Crowley is walking along, heading back from a spot of tempting some rather dull humans when he spots him. Well, both of them. One is slightly taller than the other but considerably more rotund. Crowley knows some humans have problems with their metabolism, others health problems, and others still who just can’t shift the fat, but this child seems to be none of those. If anything, it’s a lot of baby fat and the kind of gluttony hell would love to get their grimy fingers all over. The other child is thin—thinner than Crowley is and he’s pretty much skin and bones, much to Aziraphale’s constant worry—with darker skin and a sort of watchful wariness that Crowley recognises from his time in hell.
“You’re such a freak!” The rotund boy’s words echo across the garden of the house they seem to potentially live at—or at least one of them does—and reach Crowley’s ears easily enough. They instantly make him narrow his eyes behind his sunglasses. “No wonder your parents died! Probably to get away from you!”
What. The. Fuck.
Bullying someone for being different? Okay yes, it’s a thing humans do. It’s a thing all beings capable of thinking seem to do, Crowley thinks, considering the way heaven and hell handle things. But using the fact that someone is an orphan to bully them? Oh that’s just plain evil.
A bit too evil for Crowley.
So he does something about it.
“Nasty brats like you occupy a very special place in hell, you know?” he says, casually, enjoying the way the rotund boy jumps in surprise at his voice directly behind him. Crowley’s height is, as usual, definitely useful right now. “Not a nice place, mind, but it’s definitely special.”
The boys both look at him—one hopeful but wary, the other with dislike and fear. He finds both expressions pleasant.
“Who—who are you?” The rotund boy demands, voice pitched high in fear. Fear of being caught being a bullying little prick.
“I’m a demon.” Crowley gives the rotund boy a rather nasty, mocking smile. It’s specifically designed to instill fear in people and he’s especially pleased to find it’s very effective on this little brat.
Now, normally, Crowley loves kids. He hates the idea of hurting them, of anyone hurting them, but he’s also aware that children can be cruel. Especially spoiled children who haven’t been taught any better, like this little berk. So he’s going to terrify the life out of this kid and hopefully make the life of the other one a little less harsh.
“If you want to bully someone, you really shouldn’t use their family to do it. Definitely seals the deal for you ending up down below,” he says, rocking back and forth on his feet a little. The thinner boy frowns a little at him and Crowley flashes him a smirk.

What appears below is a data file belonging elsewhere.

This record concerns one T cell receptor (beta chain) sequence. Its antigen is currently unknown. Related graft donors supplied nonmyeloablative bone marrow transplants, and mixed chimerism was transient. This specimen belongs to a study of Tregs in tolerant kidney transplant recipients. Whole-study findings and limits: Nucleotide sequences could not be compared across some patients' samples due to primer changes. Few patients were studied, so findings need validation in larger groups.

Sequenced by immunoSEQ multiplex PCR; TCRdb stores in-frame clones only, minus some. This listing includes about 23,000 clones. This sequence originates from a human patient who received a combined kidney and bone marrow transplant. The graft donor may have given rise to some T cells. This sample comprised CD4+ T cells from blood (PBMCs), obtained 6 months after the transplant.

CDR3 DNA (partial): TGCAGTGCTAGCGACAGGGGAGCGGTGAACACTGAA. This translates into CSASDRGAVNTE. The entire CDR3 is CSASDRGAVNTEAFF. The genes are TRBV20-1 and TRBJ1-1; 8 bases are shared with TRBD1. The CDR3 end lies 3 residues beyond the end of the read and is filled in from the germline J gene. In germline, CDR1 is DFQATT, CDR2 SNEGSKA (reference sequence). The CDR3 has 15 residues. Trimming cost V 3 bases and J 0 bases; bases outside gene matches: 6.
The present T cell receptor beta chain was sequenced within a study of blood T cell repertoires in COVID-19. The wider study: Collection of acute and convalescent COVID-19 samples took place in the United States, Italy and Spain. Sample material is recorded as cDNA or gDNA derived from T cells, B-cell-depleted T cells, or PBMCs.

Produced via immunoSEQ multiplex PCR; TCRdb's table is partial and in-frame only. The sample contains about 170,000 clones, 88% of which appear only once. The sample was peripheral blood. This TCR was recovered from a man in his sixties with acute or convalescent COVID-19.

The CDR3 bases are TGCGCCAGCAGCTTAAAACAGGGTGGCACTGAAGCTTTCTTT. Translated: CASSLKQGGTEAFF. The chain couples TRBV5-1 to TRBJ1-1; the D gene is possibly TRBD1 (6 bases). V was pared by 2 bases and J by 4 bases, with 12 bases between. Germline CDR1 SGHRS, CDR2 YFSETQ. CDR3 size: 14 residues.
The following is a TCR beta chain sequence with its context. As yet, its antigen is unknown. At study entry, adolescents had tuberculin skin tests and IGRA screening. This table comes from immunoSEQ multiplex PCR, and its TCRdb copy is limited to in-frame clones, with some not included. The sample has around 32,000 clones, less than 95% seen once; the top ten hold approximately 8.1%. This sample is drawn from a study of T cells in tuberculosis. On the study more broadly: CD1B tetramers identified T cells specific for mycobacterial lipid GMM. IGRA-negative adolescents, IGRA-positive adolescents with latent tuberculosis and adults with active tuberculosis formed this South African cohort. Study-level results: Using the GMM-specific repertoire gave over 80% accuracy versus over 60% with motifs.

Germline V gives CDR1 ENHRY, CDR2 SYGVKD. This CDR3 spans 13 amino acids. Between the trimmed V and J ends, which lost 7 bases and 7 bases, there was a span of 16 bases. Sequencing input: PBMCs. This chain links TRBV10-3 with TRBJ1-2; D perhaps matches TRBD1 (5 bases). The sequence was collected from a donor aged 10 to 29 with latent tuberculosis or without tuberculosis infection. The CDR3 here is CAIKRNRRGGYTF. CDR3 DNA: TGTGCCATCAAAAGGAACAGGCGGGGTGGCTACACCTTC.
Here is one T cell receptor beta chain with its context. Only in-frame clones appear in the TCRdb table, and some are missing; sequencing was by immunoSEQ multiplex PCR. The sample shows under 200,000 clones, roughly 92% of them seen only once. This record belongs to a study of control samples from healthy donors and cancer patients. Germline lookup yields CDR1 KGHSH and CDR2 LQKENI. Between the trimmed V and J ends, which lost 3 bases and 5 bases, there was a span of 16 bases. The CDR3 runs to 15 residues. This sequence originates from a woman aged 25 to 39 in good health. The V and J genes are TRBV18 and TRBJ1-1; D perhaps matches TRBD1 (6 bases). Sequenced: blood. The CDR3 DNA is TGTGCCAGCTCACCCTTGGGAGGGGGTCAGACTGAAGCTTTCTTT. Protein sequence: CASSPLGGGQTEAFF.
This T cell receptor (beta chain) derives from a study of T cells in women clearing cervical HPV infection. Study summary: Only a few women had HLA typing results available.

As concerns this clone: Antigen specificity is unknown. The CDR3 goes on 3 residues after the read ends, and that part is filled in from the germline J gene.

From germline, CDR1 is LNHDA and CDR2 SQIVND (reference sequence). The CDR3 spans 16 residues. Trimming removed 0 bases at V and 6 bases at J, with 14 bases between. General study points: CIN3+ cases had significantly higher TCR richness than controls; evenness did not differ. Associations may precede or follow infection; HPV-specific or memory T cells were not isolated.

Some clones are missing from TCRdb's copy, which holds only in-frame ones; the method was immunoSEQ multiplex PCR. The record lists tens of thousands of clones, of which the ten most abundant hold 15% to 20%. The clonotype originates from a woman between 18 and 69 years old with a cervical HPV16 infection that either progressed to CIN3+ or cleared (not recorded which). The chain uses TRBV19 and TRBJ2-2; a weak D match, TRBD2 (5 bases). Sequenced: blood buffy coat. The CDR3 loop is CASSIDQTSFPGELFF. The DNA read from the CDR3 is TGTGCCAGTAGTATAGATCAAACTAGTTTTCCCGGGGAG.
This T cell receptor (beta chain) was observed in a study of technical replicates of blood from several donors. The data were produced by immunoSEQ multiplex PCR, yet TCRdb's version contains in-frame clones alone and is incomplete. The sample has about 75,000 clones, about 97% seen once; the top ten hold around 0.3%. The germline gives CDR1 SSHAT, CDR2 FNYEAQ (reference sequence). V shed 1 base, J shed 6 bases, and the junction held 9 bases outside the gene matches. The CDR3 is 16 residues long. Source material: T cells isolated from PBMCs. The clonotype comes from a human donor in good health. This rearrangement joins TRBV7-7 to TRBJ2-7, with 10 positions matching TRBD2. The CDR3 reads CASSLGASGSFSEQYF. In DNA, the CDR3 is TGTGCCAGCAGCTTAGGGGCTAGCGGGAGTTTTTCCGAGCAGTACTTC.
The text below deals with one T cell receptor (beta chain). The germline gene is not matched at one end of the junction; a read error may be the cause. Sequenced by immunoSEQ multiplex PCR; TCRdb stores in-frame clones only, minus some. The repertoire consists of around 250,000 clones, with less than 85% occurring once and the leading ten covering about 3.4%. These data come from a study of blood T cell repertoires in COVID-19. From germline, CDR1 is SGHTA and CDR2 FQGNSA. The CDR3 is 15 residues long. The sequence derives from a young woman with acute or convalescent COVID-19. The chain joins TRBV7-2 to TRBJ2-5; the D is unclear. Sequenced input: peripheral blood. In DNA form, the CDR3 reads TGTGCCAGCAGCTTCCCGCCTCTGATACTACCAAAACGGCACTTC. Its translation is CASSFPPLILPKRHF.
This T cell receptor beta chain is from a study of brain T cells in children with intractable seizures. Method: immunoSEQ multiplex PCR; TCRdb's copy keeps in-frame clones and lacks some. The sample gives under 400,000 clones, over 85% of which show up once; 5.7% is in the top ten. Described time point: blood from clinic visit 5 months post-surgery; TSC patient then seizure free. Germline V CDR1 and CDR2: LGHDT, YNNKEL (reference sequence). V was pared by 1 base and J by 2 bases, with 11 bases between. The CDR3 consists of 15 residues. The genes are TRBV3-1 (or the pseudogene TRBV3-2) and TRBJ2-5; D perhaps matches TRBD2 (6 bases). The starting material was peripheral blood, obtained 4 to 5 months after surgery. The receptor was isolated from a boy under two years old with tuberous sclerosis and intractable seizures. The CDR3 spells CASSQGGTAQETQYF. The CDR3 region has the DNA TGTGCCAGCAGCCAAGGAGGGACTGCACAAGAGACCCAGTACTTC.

‘Play along’ it says.
Thank someone the thinner boy is quick on the uptake.
“I’ve heard that if you bully someone for being different just because you don’t know any better, you get sent to hell and get tortured,” the thinner boy says, a little conspiratorially and Crowley’s smirk grows.
“Oh yes,” he agrees, nodding. “Satan himself comes and has a go at you and that is not fun.”
The rotund boy, whatever his name is—Crowley decides to call him Piggy, owing to the way his face scrunches up like a sow’s face, and yes, it’s a rather nasty comparison but he’s a demon and the kid deserves it for being a bully—scowls at him. Okay so maybe Crowley won't call him Piggy. The kid is a kid after all and whilst Crowley may be a demon, calling a kid names is just not right. Especially when he's over six thousand years old and this little brat doesn't even look like he's eight.
Also it's kind of not good to link the name to the kid's weight. Not his fault his parents have probably made him this gluttonous. Right?
Probably shouldn't describe him by his weight either... hmm.
“I don’t believe you!” The slightly-taller boy declares, his bravado returning now that reason is trying to reassert itself. “Demons don’t exist!”
Well, Crowley can’t have that now, can he?
“Want proof?” Crowley cajoles, knowing just what he’s going to do and relishing in it. The rotund boy nods, scoffing derisively but the scoff turns into a scream of terror when Crowley lowers his sunglasses.
“AAAAHHHH!” The bully screams screamingly, turning tail and rolling away across the neatly cut lawn of the house.
Crowley watches him disappear inside the house with a satisfied smirk on his face before he turns his attention to the thin boy who has remained, not in the least bit afraid of him.
“So, who are you then?” Crowley asks the kid, flicking his glasses back up to hide his eyes—the kid is staring at them strangely, not afraid but, strange.
“Harry.” The boy replies but the pronunciation is all wrong, full of sibilance where it shouldn’t be.
Oh, Crowley thinks, oh. Well then. That explains everything then, doesn’t it?
“Nice to meet you Harry, I’m Crowley,” he replies in the same manner as the child, amused to note that Harry doesn’t notice the unusualness of it all.
He likes this kid.
Maybe he’ll visit him now and again—it’ll be a good way to pass the time.